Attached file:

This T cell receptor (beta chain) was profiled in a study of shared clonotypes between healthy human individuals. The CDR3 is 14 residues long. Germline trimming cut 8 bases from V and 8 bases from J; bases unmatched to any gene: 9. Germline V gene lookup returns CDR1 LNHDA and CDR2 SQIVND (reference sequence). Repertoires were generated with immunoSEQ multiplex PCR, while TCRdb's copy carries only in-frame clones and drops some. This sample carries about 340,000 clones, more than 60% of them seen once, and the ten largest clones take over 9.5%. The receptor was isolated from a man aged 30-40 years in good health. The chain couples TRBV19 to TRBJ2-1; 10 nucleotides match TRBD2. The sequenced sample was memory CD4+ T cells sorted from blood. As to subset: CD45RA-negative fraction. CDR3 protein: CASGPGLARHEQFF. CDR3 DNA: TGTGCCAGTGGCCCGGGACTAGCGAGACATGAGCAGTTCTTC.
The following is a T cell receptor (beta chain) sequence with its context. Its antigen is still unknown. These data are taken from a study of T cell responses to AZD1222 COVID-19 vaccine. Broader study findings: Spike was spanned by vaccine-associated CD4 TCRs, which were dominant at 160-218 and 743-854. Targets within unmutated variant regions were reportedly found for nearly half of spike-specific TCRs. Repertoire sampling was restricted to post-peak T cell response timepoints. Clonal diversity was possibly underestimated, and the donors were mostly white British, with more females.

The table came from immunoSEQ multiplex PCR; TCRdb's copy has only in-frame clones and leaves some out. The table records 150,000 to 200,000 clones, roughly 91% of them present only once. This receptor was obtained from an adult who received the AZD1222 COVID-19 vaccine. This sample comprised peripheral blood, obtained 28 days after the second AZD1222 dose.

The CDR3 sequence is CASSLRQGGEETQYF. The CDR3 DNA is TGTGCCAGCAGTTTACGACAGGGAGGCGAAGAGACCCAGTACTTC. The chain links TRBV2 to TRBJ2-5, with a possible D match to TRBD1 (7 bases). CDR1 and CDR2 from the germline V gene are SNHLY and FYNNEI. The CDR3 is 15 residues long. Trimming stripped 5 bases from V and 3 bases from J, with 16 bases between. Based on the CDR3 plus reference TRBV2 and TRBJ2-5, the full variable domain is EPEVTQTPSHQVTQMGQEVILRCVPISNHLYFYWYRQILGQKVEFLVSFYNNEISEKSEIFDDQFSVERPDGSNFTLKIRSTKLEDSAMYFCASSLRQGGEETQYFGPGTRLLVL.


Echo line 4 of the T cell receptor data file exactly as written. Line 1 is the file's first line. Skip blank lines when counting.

The CDR3 sequence is CASSLRQGGEETQYF. The CDR3 DNA is TGTGCCAGCAGTTTACGACAGGGAGGCGAAGAGACCCAGTACTTC. The chain links TRBV2 to TRBJ2-5, with a possible D match to TRBD1 (7 bases). CDR1 and CDR2 from the germline V gene are SNHLY and FYNNEI. The CDR3 is 15 residues long. Trimming stripped 5 bases from V and 3 bases from J, with 16 bases between. Based on the CDR3 plus reference TRBV2 and TRBJ2-5, the full variable domain is EPEVTQTPSHQVTQMGQEVILRCVPISNHLYFYWYRQILGQKVEFLVSFYNNEISEKSEIFDDQFSVERPDGSNFTLKIRSTKLEDSAMYFCASSLRQGGEETQYFGPGTRLLVL.